1. The Netherlands is one of the world’s most relaxed and liberal countries, and this culture transfers directly to the Dutch world of business.
2. The Netherlands’ central geographic location within Europe makes it an ideal jurisdiction for tapping into other major European consumer markets.
3. Foreign businesses and investors will find that the Netherlands welcomes them with open arms. The country is one of Europe’s most friendly when it comes to accepting foreign commerce. Roughly 50 percent of the nation’s GDP stems from outside investment, in fact.
4. Strong infrastructure and a legal system and tax regime that are all designed to support businesses, make setting up and operating an entity easier than in many other European jurisdictions. However, efficiencies can still be made by using a Global PEO solution, rather than opening up a separate entity.
Doing business in the Netherlands is a useful way to get a business foothold in Europe. Here we set out the main things you need to know about doing business in the Netherlands.
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Doing Business in the Netherlands: A Guide for Foreign Organisations
The Netherlands—often referred to as Holland—is widely regarded as one of the world’s most relaxed and liberal countries, with a laidback approach to, well, almost everything.
This applies to the business world, too; doing business in the Netherlands is an invariably straightforward and stress-free affair thanks to the Dutch people’s openness to and tolerance of commerce.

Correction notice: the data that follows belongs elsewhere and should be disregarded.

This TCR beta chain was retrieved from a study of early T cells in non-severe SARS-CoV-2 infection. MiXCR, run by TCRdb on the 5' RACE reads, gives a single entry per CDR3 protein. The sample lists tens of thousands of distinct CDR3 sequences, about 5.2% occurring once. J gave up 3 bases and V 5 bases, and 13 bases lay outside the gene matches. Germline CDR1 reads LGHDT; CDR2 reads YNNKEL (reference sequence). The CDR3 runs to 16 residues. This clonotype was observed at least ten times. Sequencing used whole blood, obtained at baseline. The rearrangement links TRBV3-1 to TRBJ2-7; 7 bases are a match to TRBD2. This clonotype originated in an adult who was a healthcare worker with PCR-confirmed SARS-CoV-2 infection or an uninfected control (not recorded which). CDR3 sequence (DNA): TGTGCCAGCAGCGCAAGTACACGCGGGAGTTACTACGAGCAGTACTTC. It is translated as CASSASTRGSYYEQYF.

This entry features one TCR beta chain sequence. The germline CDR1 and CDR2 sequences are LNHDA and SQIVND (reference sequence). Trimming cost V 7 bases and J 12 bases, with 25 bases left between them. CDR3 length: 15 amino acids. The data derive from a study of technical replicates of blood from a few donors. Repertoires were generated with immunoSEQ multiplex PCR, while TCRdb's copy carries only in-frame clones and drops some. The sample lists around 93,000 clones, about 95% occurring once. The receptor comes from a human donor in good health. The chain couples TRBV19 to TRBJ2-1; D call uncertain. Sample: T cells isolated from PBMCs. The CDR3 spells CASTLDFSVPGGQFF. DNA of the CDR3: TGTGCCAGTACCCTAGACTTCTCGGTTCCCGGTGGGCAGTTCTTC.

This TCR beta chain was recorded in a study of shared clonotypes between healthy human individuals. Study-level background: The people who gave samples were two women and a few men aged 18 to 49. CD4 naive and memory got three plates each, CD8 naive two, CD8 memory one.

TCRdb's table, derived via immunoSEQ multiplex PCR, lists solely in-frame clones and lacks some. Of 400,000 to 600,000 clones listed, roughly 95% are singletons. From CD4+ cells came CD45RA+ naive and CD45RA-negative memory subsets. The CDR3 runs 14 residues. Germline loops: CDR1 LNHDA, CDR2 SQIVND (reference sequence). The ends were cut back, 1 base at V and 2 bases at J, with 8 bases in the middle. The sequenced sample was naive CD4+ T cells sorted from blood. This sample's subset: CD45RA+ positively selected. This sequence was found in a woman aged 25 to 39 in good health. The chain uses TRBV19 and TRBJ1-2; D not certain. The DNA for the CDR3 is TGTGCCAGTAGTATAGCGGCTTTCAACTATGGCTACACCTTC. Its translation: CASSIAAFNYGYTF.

In addition to this, the country’s central geographical position within Europe, as well as excellent infrastructure and logistics services, attracts numerous European and American firms seeking to set up headquarters and regional offices each year. This trend is only growing, post-Brexit. There is also a growing trend among Asian firms who are doing the same. To date, more than 400 of the world’s 500 largest companies have operations in the Netherlands.
In this guide, we are going to give you an insight into the excellent business environment that exists in the Netherlands and give you some tips on how you can expand your own operations to Europe’s most liberal nation.
Benefits of Doing Business in the Netherlands
There are many reasons why organisations are increasingly doing business in the Netherlands: A pro-business climate, its strategic location within Europe, a stable legal system, a highly educated workforce, and a superior infrastructure are ones that immediately spring to mind.
It was ranked fourth in the world by IMD in their 2020 World Competitiveness Rankings, making it a truly world-class destination for any business that wishes to expand into Europe.